Using Interactive Storytelling to Identify Personality Traits

  • Raul ParadedaEmail author
  • Maria José Ferreira
  • Carlos Martinho
  • Ana Paiva
Conference paper
Part of the Lecture Notes in Computer Science book series (LNCS, volume 10690)


Each person feels and understands stories in a unique way. Stories have different meanings to people, and those depend on their personal experiences and personality. Each one of us is unique, with unique personality traits, classifiable through personality trait theories, such as the Myers-Briggs theory. In this paper, we describe how we have created a database of 155 individuals to extract their personality classifications based on Myers-Briggs Type Indicator and then used the fact that each person’s individual traits impact the interpretation of interactive storytelling. With this work, we intend to perceive transparently (i.e. without questionnaire and using the language of the interactive experience itself) the person’s personality in order to create through the use of persuasion a personalised narrative experience. Through a concrete study, we show how an Interactive Storytelling scenario can be used to identify users personality traits. In particular, by extracting the decisions taken by a user in an interactive storytelling scenario, we are able to predict the user’s MBTI personality traits.


Interactive storytelling Personality traits Myers-briggs type indicator Decision points Preferences 



We would like to thank Professor Isabel Benites who aided in the story creation, the National Council for Scientific and Technological Development (CNPq) program Science without Border: 201833/2014-0 - Brazil and Agência Regional para o Desenvolvimento e Tecnologia (ARDITI) - M1420-09-5369-000001, for PhD grants to first and second authors respectively. This work was also supported by Fundação para a Ciência e a Tecnologia: (FCT) - UID/CEC/50021/2013 and the project AMIGOS:PTDC/EEISII/7174/2014.


  1. 1.
    Birk, M.V., Toker, D., Mandryk, R.L., Conati, C.: Modeling motivation in a social network game using player-centric traits and personality traits. In: Ricci, F., Bontcheva, K., Conlan, O., Lawless, S. (eds.) UMAP 2015. LNCS, vol. 9146, pp. 18–30. Springer, Cham (2015). CrossRefGoogle Scholar
  2. 2.
    Figueiredo, R., Paiva, A.: Affecting choices in interactive storytelling. In: AAAI Fall Symposium: Computational Models of Narrative (2010)Google Scholar
  3. 3.
    Jung, C., Adler, G., Hull, R.: Collected Works of C.G. Jung, Volume 6: Psychological Types. Princeton University Press, Princeton (2014)CrossRefGoogle Scholar
  4. 4.
    Kaplan, R., Saccuzzo, D.: Psychological Testing: Principles, Applications, and Issues. Cengage Learning, Boston (2012)Google Scholar
  5. 5.
    Klimmt, C., Roth, C., Vermeulen, I., Vorderer, P.: The empirical assessment of the user experience in interactive storytelling: construct validation of candidate evaluation measures. Technical report. Integrating Research in Interactive Storytelling-IRIS (2010)Google Scholar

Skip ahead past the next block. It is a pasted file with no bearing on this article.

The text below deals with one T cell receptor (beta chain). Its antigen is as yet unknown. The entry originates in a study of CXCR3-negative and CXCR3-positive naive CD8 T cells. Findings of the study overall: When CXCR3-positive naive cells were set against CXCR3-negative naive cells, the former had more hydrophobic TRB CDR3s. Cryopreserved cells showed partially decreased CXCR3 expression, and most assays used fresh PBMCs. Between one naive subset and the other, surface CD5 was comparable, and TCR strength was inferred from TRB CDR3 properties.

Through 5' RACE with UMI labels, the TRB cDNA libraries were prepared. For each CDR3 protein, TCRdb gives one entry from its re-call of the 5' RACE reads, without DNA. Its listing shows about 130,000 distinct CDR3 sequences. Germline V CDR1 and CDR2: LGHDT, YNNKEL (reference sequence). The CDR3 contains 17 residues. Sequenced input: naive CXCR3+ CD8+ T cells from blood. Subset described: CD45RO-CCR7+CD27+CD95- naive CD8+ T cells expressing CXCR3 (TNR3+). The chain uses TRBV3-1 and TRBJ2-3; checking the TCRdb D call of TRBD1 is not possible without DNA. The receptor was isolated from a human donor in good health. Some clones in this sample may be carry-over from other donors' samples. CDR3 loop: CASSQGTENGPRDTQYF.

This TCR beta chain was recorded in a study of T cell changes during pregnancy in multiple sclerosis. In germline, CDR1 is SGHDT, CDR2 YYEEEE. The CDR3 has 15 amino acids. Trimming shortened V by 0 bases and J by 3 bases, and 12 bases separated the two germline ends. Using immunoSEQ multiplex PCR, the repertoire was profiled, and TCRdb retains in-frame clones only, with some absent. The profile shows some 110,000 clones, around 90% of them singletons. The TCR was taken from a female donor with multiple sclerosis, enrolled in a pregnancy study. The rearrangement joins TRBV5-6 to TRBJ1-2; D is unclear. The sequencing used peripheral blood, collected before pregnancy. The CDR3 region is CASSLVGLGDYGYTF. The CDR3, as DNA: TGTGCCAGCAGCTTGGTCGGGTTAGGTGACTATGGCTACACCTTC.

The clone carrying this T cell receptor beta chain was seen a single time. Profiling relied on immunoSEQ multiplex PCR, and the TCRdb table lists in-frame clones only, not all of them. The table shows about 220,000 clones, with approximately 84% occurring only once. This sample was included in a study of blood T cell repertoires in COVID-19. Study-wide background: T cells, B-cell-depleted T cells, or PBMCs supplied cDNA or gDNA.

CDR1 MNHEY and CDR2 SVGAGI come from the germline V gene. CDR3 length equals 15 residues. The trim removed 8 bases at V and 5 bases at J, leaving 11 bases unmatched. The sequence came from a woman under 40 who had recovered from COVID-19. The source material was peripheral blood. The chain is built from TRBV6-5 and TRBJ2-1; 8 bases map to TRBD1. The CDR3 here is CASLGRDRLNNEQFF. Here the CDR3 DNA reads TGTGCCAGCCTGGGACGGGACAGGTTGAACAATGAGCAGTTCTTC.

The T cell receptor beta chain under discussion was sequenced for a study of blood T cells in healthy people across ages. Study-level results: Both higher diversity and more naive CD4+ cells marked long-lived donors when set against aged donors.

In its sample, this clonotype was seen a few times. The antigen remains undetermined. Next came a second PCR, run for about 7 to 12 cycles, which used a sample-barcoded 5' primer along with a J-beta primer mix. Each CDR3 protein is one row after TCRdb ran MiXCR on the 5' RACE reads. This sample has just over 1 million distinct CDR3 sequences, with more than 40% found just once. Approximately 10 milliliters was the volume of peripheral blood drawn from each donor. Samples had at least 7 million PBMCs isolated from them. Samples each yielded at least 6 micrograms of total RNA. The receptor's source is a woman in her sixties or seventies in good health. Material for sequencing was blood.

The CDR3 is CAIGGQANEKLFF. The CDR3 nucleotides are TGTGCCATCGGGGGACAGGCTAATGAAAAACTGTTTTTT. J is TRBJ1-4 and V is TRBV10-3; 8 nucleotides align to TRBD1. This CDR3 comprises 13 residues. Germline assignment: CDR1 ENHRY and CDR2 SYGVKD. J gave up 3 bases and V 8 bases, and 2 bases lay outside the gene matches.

6. 6.
    McDonald, E.: The Global Games Market 2017 | Per Region & Segment | Newzoo (2017).
  7. 7.
    Miller, S., Pennycuff, L.: The power of story: Using storytelling to improve literacy learning. J. Cross-Discipl. Perspect. Educ. 1(1), 8 (2008)Google Scholar
  8. 8.
    Myers, I., Myers, P.: Gifts Differing: Understanding Personality Type. Davies-Black Publication, Palo Alto, California (1980)Google Scholar
  9. 9.
    Nacke, L.E., Bateman, C., Mandryk, R.L.: BrainHex: preliminary results from a neurobiological gamer typology survey. In: Anacleto, J.C., Fels, S., Graham, N., Kapralos, B., Saif El-Nasr, M., Stanley, K. (eds.) ICEC 2011. LNCS, vol. 6972, pp. 288–293. Springer, Heidelberg (2011). CrossRefGoogle Scholar
  10. 10.
    OECD: Student Learning Attitudes, Engagement and Strategies. In: Learning for Tomorrow’s World: First Results from PISA 2003, pp. 109–158. Organisation for Economic Cooperation and Development (OECD), Paris (2004)Google Scholar
  11. 11.
    Paiva, A.: The role of tangibles in interactive storytelling. In: Subsol, G. (ed.) ICVS 2005. LNCS, vol. 3805, pp. 225–228. Springer, Heidelberg (2005). CrossRefGoogle Scholar
  12. 12.
    Paradeda, R.B., Martinho, C., Paiva, A.: Persuasion based on personality traits: Using a social robot as storyteller. In: Proceedings of the Companion of the 2017 ACM/IEEE International Conference on Human-Robot Interaction, HRI 2017, NY, USA. pp. 367–368. ACM, New York (2017).
  13. 13.
    Prada, R., Santos, P., Martinho, C.: Design E Desenvolvimento De Jogos. FCA (BRASIL)Google Scholar
  14. 14.
    Ryokai, K., Vaucelle, C., Cassell, J.: Virtual peers as partners in storytelling and literacy learning. J. Comput. Assist. Learn. 19(2), 195–208 (2003)CrossRefGoogle Scholar
  15. 15.
    The Myers & Briggs Foundation: The Myers & Briggs Foundation - MBTI® Basics (2014).
  16. 16.
    Van, G.: Potential applications of digital storytelling in education. In: Paper presented at the 3rd Twente Student Conference on IT, Department of Electrical Engineering, Mathematics and Computer Science (2005)Google Scholar
  17. 17.
    Wang, C.Y.: Preference measures of rectangle ratio on MBTI personality types. Art Des. Rev. 3(03), 69 (2015)Google Scholar

Copyright information

© Springer International Publishing AG 2017

Authors and Affiliations

  • Raul Paradeda
    • 1
    • 2
    Email author
  • Maria José Ferreira
    • 1
    • 3
  • Carlos Martinho
    • 1
  • Ana Paiva
    • 1
  1. 1.INESC-ID and Instituto Superior TécnicoUniversity of LisbonLisbonPortugal
  2. 2.Rio Grande do Norte State UniversityNatalBrazil
  3. 3.Madeira Interactive Technologies InstituteMadeiraPortugal

Personalised recommendations